In the midst of this historic pandemic, let’s pause for a moment and reflect on where we are and we’ve been.
It’s week five of the shutdown that Gov. Phil Scott imposed on Vermonters to stem the tide of the novel coronavirus. The day he announced the “Stay Safe, Stay Home” order was (wouldn’t you know it) Friday, March 13. So much has happened in that time it seems like months have gone by.
Middlebury College announced that Tuesday, March 10, that students would be sent home and classes would continue remotely afterward. That exodus saw 2,300 or so students leave the town of Middlebury, and...
This year, the state of the world demands that I grow an impressive vegetable garden.
It would be a first.
But producing vast quantities of home-grown food has taken on new importance for me. It’s one small way I can exercise control over my environment.
Right now, I may not be able to visit restaurants or gather with large groups of people (for cockfights, I assume, or for whatever reason people gather in large groups), but I can at least strive for self-sufficiency.
I have to admit, as a response to the threat of potential food shortages created by the COVID-19 pandemic, it’s pretty weak. A...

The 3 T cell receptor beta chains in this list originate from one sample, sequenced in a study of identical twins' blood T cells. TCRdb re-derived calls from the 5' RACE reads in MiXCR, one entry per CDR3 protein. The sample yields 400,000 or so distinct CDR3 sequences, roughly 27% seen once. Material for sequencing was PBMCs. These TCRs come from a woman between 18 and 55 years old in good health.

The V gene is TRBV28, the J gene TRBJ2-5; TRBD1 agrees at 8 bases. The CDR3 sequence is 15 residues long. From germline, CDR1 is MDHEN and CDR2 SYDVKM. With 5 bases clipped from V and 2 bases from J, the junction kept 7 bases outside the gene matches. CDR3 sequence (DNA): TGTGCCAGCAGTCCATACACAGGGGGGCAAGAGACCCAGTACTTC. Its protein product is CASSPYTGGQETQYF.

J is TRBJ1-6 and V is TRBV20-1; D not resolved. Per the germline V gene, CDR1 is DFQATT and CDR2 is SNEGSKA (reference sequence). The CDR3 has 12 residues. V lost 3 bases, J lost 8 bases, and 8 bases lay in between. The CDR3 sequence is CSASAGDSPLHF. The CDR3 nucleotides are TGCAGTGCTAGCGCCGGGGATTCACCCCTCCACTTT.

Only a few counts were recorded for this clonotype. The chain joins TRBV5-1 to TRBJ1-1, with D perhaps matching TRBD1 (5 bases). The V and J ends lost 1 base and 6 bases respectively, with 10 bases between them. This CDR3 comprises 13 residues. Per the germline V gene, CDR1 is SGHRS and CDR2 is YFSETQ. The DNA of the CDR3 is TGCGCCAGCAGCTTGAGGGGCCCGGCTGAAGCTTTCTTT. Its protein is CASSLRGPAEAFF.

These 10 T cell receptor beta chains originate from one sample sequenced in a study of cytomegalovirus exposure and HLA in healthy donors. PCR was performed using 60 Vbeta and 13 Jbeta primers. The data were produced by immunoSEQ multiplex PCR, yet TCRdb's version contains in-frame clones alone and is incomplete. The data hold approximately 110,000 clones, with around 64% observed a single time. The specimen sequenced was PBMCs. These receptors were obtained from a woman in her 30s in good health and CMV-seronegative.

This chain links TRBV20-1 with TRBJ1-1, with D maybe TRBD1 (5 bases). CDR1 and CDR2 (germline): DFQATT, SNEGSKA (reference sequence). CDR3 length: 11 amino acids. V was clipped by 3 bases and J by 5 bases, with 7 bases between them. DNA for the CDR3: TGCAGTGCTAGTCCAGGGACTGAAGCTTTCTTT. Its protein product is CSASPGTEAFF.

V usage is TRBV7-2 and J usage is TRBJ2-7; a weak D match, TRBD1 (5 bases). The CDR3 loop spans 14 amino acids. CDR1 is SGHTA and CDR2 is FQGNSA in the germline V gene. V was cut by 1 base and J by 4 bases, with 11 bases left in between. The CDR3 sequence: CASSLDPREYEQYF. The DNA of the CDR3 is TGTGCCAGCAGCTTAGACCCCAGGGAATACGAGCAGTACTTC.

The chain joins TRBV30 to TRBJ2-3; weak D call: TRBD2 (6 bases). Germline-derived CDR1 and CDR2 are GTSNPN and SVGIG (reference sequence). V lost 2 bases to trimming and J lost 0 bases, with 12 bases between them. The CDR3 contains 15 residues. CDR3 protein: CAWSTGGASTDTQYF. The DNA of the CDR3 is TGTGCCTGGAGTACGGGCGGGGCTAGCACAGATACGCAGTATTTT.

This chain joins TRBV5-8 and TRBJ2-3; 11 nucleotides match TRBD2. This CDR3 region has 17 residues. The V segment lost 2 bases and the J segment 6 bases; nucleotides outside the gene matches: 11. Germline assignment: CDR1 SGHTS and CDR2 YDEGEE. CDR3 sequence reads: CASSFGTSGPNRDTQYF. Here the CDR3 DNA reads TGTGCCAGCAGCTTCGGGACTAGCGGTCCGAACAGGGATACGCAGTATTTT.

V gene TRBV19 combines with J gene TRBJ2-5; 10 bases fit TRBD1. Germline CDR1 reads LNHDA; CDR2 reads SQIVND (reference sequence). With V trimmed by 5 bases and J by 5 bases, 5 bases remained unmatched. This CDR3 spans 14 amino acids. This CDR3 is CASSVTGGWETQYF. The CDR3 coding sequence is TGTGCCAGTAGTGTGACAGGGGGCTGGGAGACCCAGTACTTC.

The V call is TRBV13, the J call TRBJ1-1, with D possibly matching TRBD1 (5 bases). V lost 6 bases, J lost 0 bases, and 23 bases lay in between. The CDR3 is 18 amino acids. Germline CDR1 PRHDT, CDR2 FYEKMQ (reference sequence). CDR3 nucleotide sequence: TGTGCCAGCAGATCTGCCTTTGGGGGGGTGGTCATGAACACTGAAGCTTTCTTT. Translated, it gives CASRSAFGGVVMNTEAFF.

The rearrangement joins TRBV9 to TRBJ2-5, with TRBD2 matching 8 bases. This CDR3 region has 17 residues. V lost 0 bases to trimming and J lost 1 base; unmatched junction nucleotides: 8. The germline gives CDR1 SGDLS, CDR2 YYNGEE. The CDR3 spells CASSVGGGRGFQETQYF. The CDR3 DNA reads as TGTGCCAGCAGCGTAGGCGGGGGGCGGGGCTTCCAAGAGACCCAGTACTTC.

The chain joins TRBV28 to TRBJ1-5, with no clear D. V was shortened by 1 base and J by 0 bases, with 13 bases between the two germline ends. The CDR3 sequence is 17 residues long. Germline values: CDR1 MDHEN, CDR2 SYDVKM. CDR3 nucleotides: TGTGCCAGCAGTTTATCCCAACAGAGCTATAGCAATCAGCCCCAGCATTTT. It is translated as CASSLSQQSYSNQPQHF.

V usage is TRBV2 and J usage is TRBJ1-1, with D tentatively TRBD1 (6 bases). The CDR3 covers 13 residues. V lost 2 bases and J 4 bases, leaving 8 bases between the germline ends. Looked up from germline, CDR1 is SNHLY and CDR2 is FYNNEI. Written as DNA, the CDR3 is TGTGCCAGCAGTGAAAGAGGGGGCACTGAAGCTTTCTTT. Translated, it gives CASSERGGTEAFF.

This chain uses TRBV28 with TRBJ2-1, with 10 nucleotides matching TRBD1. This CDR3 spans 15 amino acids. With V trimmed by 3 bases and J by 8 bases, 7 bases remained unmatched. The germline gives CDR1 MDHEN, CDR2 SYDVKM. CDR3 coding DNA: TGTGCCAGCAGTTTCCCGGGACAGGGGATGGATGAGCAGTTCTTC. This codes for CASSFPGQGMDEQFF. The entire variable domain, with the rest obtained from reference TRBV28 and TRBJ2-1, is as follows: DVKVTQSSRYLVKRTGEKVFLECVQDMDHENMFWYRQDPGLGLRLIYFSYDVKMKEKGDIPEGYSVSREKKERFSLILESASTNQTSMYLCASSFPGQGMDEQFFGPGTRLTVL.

Once upon a time, I was young. That’s a statement everybody, other than the very young, can make, but I state it for a reason. There was a time when we were going to change the world.
It’s been 50 years since the environmental movement got started with the first Earth Day in 1970. Fifty years since John Lennon wrote the lyrics “All we are saying is give peace a chance.” A bit more than fifty years since the Civil Rights movement was considered over, after wide-ranging anti-discrimination laws were passed. Not quite forty years since a nuclear freeze resolution passed in 88% of Vermont’s Town...
The world has changed so much so fast this year that I haven’t had the chance to feel shocked that my family’s spring break trip to London — which we spent six months planning and saving for and worrying about — has been canceled.